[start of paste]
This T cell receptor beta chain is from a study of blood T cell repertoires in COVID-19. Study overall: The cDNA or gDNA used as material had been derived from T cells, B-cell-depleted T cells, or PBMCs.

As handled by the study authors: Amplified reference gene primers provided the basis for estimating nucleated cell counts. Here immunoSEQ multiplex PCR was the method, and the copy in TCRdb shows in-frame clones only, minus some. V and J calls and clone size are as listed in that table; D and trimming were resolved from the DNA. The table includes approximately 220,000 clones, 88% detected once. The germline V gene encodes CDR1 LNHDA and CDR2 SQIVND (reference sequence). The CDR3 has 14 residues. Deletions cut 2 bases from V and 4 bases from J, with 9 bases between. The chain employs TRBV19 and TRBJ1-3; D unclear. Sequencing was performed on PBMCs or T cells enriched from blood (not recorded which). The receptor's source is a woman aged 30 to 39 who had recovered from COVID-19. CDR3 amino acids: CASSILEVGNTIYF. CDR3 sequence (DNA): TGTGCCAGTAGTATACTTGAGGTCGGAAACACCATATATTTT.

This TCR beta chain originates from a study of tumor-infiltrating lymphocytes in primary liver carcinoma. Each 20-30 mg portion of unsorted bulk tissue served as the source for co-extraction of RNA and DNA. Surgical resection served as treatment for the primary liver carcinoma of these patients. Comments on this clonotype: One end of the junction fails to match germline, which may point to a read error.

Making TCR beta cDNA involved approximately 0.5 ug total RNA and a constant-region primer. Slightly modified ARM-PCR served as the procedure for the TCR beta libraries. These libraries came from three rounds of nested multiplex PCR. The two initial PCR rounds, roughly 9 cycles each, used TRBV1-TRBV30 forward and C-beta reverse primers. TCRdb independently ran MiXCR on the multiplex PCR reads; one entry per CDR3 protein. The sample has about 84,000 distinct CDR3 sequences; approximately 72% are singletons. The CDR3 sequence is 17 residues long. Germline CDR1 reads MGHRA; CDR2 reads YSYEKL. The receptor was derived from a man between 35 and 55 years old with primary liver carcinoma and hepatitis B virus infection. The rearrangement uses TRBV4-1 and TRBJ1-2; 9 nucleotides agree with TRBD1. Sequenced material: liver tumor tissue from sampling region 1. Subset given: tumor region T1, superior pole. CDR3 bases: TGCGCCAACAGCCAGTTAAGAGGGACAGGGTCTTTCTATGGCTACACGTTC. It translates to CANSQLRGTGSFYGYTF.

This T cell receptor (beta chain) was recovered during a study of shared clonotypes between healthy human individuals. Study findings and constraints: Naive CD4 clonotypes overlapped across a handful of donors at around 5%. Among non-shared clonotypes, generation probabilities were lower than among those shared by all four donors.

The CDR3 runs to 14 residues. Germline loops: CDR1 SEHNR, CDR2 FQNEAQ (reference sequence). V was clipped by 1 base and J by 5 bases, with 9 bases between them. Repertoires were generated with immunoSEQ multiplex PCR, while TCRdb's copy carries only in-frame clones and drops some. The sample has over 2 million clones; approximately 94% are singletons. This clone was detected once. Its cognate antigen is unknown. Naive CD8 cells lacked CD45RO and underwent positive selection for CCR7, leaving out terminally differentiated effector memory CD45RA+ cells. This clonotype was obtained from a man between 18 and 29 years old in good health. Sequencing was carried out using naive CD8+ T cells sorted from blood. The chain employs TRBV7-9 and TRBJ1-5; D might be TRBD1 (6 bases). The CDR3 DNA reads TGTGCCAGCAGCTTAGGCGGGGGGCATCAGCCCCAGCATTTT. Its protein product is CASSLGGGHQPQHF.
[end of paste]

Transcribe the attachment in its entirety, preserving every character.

This T cell receptor beta chain is from a study of blood T cell repertoires in COVID-19. Study overall: The cDNA or gDNA used as material had been derived from T cells, B-cell-depleted T cells, or PBMCs.

As handled by the study authors: Amplified reference gene primers provided the basis for estimating nucleated cell counts. Here immunoSEQ multiplex PCR was the method, and the copy in TCRdb shows in-frame clones only, minus some. V and J calls and clone size are as listed in that table; D and trimming were resolved from the DNA. The table includes approximately 220,000 clones, 88% detected once. The germline V gene encodes CDR1 LNHDA and CDR2 SQIVND (reference sequence). The CDR3 has 14 residues. Deletions cut 2 bases from V and 4 bases from J, with 9 bases between. The chain employs TRBV19 and TRBJ1-3; D unclear. Sequencing was performed on PBMCs or T cells enriched from blood (not recorded which). The receptor's source is a woman aged 30 to 39 who had recovered from COVID-19. CDR3 amino acids: CASSILEVGNTIYF. CDR3 sequence (DNA): TGTGCCAGTAGTATACTTGAGGTCGGAAACACCATATATTTT.

This TCR beta chain originates from a study of tumor-infiltrating lymphocytes in primary liver carcinoma. Each 20-30 mg portion of unsorted bulk tissue served as the source for co-extraction of RNA and DNA. Surgical resection served as treatment for the primary liver carcinoma of these patients. Comments on this clonotype: One end of the junction fails to match germline, which may point to a read error.

Making TCR beta cDNA involved approximately 0.5 ug total RNA and a constant-region primer. Slightly modified ARM-PCR served as the procedure for the TCR beta libraries. These libraries came from three rounds of nested multiplex PCR. The two initial PCR rounds, roughly 9 cycles each, used TRBV1-TRBV30 forward and C-beta reverse primers. TCRdb independently ran MiXCR on the multiplex PCR reads; one entry per CDR3 protein. The sample has about 84,000 distinct CDR3 sequences; approximately 72% are singletons. The CDR3 sequence is 17 residues long. Germline CDR1 reads MGHRA; CDR2 reads YSYEKL. The receptor was derived from a man between 35 and 55 years old with primary liver carcinoma and hepatitis B virus infection. The rearrangement uses TRBV4-1 and TRBJ1-2; 9 nucleotides agree with TRBD1. Sequenced material: liver tumor tissue from sampling region 1. Subset given: tumor region T1, superior pole. CDR3 bases: TGCGCCAACAGCCAGTTAAGAGGGACAGGGTCTTTCTATGGCTACACGTTC. It translates to CANSQLRGTGSFYGYTF.

This T cell receptor (beta chain) was recovered during a study of shared clonotypes between healthy human individuals. Study findings and constraints: Naive CD4 clonotypes overlapped across a handful of donors at around 5%. Among non-shared clonotypes, generation probabilities were lower than among those shared by all four donors.

The CDR3 runs to 14 residues. Germline loops: CDR1 SEHNR, CDR2 FQNEAQ (reference sequence). V was clipped by 1 base and J by 5 bases, with 9 bases between them. Repertoires were generated with immunoSEQ multiplex PCR, while TCRdb's copy carries only in-frame clones and drops some. The sample has over 2 million clones; approximately 94% are singletons. This clone was detected once. Its cognate antigen is unknown. Naive CD8 cells lacked CD45RO and underwent positive selection for CCR7, leaving out terminally differentiated effector memory CD45RA+ cells. This clonotype was obtained from a man between 18 and 29 years old in good health. Sequencing was carried out using naive CD8+ T cells sorted from blood. The chain employs TRBV7-9 and TRBJ1-5; D might be TRBD1 (6 bases). The CDR3 DNA reads TGTGCCAGCAGCTTAGGCGGGGGGCATCAGCCCCAGCATTTT. Its protein product is CASSLGGGHQPQHF.